See time code 1:17 of this excellent documentary by Eric Schlosser, “Command and Control,” where it is revealed that a declassified military report indicates that there have been more than 1,000 U.S. accidents involving nuclear weapons, at least 31 of these posing serious risks of accidental detonation, risking the lives of countless Americans.

It is a miracle that none of these have resulted in nuclear detonations. From the American Experience Website: “Based on the critically-acclaimed book by Eric Schlosser, this chilling documentary exposes the terrifying truth about the management of America’s nuclear arsenal and shows what can happen when the weapons built to protect us threaten to destroy us.”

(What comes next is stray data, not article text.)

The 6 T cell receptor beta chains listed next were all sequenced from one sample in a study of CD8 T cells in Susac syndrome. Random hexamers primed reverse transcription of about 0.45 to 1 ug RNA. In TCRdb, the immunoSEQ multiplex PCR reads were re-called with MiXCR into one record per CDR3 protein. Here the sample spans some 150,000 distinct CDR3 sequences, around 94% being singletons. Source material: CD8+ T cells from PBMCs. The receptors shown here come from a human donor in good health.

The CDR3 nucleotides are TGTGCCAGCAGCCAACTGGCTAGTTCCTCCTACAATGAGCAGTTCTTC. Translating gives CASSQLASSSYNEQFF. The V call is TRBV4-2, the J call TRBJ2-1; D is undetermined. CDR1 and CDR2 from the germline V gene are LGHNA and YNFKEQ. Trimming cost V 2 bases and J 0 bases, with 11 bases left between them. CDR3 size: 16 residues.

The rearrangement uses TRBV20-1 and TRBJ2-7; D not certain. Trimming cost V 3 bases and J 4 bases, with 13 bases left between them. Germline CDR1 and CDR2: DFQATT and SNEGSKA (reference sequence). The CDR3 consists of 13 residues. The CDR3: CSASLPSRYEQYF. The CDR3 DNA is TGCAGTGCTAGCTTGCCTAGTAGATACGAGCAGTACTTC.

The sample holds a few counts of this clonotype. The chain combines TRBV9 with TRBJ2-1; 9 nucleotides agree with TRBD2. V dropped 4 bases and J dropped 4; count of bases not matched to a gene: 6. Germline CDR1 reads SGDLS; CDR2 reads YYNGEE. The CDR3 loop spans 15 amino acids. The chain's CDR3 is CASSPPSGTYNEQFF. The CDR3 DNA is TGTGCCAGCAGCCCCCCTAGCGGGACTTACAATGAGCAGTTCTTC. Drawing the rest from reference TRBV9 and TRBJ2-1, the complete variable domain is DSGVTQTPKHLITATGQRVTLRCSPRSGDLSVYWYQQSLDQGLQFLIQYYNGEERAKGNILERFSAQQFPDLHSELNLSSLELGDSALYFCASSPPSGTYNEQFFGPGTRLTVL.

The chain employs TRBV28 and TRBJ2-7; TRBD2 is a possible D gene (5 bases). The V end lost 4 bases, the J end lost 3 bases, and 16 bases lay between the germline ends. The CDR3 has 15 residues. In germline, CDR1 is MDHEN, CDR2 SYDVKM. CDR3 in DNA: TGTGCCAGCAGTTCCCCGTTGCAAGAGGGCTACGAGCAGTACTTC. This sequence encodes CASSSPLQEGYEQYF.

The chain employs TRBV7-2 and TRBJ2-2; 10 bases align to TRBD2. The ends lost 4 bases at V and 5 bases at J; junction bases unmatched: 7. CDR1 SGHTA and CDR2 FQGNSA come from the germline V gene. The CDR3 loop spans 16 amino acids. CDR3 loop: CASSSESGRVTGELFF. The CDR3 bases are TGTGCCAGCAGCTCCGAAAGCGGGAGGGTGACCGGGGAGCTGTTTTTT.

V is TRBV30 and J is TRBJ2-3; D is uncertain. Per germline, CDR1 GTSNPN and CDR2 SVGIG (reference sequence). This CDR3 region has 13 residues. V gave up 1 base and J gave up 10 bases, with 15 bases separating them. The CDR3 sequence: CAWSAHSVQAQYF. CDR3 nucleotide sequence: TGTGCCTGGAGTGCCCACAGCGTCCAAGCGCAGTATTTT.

Share

Read More

A Matter of Legitimacy

January 9, 2017 | By | 1 Reply More
A Matter of Legitimacy

Barack Obama had to be delegitimized. In the brawl over the last eight years, perhaps they succeeded on a level not intended. They did not, I think, manage to delegitimize President Obama. Rather, they fulfilled one of Ronald Reagan’s rhetorical dictums and managed to delegitimize the idea of governance.

Share

Read More

The Focus of Southern Succession was Slavery

July 14, 2015 | By | Reply More

This article by the Daily Beast addresses the main issue driving Southern Succession and leading up to the Civil War. Amazing that we are still debating this: